AG: Documents withheld in Androscoggin cleanup
An investigation by Maine Attorney General Steven Rowe’s office has found that Department of Environmental Protection staffers violated the state’s public records law by not making available documents from private meetings with paper company officials.
In response, Gov. John Baldacci announced Friday that workers will receive additional training in Maine’s Freedom of Access Act.
The attorney general’s investigation focused on closed-door meetings that officials with the DEP held last summer with executives of the Rumford Paper Co. The two sides were attempting to broker additional agreements on cleanup plans for the Androscoggin River.
Several environmental and open-government groups questioned the legality of the private meetings as well as the fact that the DEP allowed Rumford to keep all drafts and notes from the meetings, thereby preventing public scrutiny.
Under increasing pressure from the groups, the DEP eventually voided the agreement with Rumford and a similar, less-controversial agreement with International Paper Co. But criticism of the DEP’s dealings with the paper industry only intensified after allegations that the agency’s head, Dawn Gallagher, had tried to make a deal on Androscoggin legislation with a state legislator who works for IP.
Commissioner Gallagher resigned last week amid the swirling controversies.
On Friday, Rowe’s office said the private meetings did not violate any laws. Instead, Rowe faulted the DEP workers for agreeing to Rumford’s request that the agency allow the company to keep all copies of the working papers to shield them from public view.
Rumford subsequently provided copies of most documents to the Attorney General’s Office, although the company acknowledged destroying some papers.
Rowe’s office, which launched its own investigation into the negotiations last month, concluded that the staffers did not need to be punished because their actions resulted from a misunderstanding of the FOAA, not willful deceit. Rowe, however, recommended that the state improve FOAA training for employees.
The attorney general’s report said the FOAA clearly states that the public has the right to know about the activities of state agencies, including “having the ability to inspect documents that constitute public records, such as drafts of a binding agreement between an agency and a private, regulated entity.”
“By not keeping those documents, DEP staff attempted to avoid the creation of a public record that would be open to public inspection,” the report states.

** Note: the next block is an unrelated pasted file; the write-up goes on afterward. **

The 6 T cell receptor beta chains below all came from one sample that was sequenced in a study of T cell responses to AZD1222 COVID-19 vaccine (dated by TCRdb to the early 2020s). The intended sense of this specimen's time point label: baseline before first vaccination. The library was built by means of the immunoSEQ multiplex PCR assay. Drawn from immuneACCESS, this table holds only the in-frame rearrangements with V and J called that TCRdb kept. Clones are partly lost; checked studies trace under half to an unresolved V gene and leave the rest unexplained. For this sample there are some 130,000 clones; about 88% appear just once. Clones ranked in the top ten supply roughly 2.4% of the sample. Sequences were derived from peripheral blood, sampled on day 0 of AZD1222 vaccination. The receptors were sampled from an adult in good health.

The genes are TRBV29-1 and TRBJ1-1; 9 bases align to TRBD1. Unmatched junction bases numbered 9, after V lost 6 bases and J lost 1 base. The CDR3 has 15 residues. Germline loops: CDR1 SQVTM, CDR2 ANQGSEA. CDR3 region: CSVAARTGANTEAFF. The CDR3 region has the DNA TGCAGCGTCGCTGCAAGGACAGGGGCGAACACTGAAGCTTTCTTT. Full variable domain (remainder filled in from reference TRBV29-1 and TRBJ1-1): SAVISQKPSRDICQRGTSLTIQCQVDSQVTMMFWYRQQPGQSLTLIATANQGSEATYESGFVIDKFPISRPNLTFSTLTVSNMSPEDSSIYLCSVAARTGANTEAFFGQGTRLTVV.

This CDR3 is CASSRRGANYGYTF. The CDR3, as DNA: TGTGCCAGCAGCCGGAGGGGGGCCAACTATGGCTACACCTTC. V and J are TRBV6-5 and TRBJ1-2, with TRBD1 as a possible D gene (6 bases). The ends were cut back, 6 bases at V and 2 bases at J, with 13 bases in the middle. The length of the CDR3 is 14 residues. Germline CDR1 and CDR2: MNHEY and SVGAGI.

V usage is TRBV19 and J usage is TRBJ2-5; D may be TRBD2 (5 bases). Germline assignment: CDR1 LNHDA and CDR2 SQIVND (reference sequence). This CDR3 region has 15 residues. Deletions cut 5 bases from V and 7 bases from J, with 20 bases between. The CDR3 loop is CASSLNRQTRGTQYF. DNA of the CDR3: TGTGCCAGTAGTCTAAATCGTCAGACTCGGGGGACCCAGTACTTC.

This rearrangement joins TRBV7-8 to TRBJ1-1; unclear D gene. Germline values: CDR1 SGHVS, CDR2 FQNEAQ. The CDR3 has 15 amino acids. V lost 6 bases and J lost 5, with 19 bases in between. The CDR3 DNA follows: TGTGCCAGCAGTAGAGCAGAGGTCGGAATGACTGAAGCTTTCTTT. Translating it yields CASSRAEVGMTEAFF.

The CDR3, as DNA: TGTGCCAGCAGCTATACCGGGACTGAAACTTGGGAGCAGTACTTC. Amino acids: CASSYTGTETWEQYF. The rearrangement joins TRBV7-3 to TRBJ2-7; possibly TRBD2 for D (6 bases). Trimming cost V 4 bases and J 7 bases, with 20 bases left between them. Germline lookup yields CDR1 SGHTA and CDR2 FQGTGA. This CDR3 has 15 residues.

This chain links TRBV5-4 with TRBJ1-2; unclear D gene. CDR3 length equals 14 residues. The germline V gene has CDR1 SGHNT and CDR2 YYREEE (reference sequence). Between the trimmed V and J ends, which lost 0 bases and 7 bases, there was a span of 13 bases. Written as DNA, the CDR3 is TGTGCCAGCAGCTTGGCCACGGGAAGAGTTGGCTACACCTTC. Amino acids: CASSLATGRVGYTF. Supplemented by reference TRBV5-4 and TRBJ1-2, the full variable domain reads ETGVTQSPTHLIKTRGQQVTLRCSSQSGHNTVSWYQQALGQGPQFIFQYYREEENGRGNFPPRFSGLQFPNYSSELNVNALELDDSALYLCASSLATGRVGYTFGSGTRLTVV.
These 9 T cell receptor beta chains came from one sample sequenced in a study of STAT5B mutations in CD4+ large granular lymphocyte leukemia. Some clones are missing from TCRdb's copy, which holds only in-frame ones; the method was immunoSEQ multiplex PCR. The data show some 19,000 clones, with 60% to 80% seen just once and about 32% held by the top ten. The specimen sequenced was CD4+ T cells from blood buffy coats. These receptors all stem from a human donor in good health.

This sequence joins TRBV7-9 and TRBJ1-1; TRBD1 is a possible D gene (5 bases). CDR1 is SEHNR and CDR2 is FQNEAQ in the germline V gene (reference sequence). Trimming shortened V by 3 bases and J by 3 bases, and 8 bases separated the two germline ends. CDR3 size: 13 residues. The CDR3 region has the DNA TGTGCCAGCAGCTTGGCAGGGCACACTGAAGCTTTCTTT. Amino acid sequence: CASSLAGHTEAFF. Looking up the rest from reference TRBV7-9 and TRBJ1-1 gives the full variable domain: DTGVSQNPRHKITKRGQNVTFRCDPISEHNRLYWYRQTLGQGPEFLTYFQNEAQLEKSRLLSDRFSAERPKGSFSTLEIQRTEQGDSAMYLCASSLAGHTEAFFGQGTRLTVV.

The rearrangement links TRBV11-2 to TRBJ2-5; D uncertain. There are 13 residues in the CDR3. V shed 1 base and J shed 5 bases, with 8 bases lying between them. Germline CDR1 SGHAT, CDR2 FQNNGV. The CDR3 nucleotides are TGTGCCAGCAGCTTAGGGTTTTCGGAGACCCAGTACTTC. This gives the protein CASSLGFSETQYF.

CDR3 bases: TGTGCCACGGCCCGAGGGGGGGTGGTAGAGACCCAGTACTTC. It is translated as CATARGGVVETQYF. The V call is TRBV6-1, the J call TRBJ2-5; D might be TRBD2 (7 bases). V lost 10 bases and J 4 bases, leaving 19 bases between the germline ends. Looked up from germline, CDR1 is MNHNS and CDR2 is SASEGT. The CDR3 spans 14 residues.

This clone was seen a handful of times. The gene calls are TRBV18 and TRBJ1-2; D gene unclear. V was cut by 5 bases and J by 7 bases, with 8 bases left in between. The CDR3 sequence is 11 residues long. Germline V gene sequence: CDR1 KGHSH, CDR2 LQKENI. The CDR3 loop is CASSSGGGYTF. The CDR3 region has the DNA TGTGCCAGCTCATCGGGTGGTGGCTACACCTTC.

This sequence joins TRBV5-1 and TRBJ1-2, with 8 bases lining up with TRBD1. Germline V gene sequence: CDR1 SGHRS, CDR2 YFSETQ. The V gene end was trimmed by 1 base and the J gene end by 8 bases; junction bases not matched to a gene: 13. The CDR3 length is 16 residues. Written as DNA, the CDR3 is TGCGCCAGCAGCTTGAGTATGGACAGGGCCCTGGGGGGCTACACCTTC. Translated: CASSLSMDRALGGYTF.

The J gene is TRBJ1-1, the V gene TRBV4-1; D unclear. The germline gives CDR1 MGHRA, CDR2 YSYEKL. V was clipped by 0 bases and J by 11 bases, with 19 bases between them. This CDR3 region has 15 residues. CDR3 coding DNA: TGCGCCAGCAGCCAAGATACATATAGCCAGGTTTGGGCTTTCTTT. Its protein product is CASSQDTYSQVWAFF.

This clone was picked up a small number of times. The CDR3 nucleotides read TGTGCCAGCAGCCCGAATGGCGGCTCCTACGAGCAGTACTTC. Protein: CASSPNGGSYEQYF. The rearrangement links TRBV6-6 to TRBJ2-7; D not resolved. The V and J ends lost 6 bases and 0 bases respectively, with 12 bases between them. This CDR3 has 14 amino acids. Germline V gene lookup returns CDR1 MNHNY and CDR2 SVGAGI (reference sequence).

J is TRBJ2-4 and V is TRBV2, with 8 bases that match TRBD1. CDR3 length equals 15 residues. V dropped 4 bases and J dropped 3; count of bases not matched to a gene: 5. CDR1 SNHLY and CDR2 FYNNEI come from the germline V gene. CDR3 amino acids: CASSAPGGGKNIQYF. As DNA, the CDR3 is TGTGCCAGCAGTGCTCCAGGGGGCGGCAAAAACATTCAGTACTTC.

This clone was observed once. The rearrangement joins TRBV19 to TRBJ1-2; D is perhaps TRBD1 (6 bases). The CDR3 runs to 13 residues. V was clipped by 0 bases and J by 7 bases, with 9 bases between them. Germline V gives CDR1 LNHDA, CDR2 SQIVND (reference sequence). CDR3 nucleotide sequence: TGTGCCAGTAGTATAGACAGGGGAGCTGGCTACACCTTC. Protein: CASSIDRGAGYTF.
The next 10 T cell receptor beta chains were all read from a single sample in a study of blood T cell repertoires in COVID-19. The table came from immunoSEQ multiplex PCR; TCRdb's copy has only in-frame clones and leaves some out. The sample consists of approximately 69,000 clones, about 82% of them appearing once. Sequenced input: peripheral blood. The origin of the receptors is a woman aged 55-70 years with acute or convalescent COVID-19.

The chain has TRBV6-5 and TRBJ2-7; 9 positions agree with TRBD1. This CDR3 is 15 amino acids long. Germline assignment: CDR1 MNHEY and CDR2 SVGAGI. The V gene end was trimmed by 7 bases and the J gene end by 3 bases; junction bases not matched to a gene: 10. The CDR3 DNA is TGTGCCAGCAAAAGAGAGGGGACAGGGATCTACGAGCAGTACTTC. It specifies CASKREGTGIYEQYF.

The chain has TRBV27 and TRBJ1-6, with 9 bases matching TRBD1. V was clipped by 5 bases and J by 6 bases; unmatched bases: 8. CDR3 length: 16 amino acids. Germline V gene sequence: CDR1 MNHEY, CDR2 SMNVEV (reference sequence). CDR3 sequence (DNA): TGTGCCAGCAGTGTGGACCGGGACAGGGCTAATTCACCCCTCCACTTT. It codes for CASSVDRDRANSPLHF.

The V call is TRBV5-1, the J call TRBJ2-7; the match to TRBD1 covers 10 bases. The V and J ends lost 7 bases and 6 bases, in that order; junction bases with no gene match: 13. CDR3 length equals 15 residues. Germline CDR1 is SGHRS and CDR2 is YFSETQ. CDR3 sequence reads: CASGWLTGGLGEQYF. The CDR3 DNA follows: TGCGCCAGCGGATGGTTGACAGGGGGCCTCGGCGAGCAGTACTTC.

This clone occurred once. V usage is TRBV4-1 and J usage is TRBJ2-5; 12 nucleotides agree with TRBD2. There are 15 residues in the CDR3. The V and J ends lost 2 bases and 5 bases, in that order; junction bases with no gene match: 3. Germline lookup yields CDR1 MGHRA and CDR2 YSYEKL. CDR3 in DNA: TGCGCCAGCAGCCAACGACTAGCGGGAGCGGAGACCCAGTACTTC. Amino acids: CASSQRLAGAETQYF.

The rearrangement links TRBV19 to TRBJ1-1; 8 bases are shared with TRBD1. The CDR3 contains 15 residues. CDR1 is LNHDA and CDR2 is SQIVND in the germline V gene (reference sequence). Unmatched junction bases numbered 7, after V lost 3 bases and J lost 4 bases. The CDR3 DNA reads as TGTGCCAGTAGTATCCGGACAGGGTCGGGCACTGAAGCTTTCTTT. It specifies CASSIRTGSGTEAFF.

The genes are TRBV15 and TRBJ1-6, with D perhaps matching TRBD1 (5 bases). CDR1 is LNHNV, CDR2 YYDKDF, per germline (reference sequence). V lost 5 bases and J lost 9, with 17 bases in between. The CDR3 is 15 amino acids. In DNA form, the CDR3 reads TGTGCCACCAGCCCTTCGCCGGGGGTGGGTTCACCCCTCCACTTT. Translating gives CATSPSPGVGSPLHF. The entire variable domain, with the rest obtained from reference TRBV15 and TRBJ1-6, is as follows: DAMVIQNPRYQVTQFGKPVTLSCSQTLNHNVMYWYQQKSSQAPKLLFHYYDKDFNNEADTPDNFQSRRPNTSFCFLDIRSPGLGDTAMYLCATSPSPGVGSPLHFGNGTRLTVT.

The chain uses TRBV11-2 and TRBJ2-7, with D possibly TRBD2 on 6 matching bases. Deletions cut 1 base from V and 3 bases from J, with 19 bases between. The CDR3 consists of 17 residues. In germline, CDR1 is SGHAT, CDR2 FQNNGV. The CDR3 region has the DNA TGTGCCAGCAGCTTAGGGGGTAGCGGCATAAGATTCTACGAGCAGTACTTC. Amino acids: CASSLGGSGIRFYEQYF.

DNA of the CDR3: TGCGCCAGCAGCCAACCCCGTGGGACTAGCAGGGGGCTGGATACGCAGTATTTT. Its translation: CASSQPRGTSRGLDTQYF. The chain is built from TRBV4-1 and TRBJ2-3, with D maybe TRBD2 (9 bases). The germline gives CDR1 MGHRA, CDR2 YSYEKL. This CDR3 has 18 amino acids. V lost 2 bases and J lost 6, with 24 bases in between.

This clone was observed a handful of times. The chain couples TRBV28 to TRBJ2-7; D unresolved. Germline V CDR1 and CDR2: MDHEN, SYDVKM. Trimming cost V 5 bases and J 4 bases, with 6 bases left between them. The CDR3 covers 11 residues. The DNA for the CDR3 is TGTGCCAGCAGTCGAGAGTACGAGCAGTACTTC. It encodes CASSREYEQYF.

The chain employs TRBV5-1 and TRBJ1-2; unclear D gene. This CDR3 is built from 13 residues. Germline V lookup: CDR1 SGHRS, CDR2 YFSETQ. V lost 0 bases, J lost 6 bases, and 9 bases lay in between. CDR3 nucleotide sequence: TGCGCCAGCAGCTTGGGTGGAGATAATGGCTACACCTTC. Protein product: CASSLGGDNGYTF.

“However, they did not manage to avoid creating a public record; instead, they failed to retain documents that had already become public records and thereby precluded the opportunity for public inspection of those records. That action, in our view, was in violation of the FOAA.”
One half-hour after Rowe released the report, Baldacci issued a statement that he is calling for additional training for state employees on the public records laws. The Democratic governor called the DEP situation “unfortunate” and said the state would do “everything possible to make sure that we’re completely transparent and there is access to every document that needs to be furnished.”>/p>
Baldacci spokeswoman Crystal Canney said state attorneys and members of the governor’s Cabinet have received FOAA training in the past. But Canney acknowledged that most lower-level state employees likely would have received training only if they sought it.
New training could begin within a month, she said.
“There will be different levels of training for people; it’s going forward and will be going forward very soon,” Canney said.
A representative of the Maine Freedom of Information Coalition, which was one of the group’s pressuring the DEP to open up the negotiating process with the paper companies, said she was pleased that Rowe and Baldacci both called for additional training. Now it is up to Baldacci’s administration to follow through on the pledge.
Judy Meyer, vice president of the group and managing editor of the Lewiston Sun-Journal newspaper, said she often hears complaints from citizens who were wrongly denied access to records by public employees who do not understand the law.
She said the problem is most severe inside the state bureaucracy.
“What we really need is training in the rank and file” of state offices, Meyer said.